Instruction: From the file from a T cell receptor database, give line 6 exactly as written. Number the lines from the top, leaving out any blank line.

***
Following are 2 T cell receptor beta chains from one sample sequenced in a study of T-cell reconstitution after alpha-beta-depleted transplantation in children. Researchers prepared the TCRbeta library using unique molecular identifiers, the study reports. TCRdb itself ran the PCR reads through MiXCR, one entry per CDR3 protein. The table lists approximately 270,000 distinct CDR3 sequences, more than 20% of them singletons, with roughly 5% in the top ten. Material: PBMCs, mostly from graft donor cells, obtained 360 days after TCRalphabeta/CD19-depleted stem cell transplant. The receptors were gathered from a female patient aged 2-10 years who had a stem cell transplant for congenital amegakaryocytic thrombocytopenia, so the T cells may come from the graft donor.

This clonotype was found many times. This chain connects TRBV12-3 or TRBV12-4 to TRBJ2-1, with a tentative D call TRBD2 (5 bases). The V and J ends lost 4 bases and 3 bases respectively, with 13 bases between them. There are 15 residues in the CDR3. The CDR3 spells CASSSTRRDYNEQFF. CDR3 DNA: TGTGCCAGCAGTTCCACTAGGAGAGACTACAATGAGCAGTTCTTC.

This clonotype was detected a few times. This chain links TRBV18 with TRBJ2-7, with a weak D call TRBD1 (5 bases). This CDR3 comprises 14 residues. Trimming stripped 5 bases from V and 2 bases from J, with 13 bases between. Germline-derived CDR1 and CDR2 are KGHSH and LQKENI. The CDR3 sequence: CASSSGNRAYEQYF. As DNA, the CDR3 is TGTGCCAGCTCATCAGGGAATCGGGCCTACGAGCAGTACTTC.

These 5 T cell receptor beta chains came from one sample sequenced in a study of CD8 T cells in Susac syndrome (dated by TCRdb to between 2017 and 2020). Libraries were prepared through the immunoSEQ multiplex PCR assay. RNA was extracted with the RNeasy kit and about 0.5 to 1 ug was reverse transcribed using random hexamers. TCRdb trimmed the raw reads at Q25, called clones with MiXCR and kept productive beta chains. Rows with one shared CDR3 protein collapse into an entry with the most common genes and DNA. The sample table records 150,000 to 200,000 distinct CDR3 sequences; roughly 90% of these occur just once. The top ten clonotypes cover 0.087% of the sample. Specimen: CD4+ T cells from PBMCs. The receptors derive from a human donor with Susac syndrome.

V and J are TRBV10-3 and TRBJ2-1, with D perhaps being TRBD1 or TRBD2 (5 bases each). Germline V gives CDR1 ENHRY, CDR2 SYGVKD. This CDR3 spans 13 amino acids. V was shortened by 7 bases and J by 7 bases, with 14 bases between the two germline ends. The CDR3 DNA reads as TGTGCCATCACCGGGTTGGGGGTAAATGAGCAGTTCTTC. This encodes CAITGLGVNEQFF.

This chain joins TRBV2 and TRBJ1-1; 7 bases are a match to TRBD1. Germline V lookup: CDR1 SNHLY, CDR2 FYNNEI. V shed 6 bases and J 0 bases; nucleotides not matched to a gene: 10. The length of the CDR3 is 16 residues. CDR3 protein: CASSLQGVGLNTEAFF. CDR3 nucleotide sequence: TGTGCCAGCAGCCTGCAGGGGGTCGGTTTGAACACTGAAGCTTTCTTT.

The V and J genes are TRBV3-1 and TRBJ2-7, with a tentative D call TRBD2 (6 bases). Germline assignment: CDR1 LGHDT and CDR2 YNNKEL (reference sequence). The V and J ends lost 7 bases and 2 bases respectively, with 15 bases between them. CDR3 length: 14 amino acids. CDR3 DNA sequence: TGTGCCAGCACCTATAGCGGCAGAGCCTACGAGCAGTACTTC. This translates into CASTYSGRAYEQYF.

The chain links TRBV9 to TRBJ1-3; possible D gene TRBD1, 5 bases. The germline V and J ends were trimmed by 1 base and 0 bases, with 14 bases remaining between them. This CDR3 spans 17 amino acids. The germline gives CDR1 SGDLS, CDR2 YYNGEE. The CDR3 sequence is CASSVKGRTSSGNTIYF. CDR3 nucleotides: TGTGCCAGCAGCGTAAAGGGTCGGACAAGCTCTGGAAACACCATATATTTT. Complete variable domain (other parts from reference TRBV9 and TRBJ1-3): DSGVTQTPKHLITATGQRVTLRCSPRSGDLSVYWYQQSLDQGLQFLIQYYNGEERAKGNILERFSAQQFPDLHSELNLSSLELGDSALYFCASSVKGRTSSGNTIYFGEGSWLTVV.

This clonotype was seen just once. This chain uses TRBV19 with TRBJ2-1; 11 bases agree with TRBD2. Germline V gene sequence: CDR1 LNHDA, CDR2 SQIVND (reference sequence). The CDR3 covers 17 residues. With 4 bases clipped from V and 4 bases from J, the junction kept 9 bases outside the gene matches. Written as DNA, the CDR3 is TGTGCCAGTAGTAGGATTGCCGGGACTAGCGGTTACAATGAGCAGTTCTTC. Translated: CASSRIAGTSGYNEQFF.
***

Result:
This chain joins TRBV2 and TRBJ1-1; 7 bases are a match to TRBD1. Germline V lookup: CDR1 SNHLY, CDR2 FYNNEI. V shed 6 bases and J 0 bases; nucleotides not matched to a gene: 10. The length of the CDR3 is 16 residues. CDR3 protein: CASSLQGVGLNTEAFF. CDR3 nucleotide sequence: TGTGCCAGCAGCCTGCAGGGGGTCGGTTTGAACACTGAAGCTTTCTTT.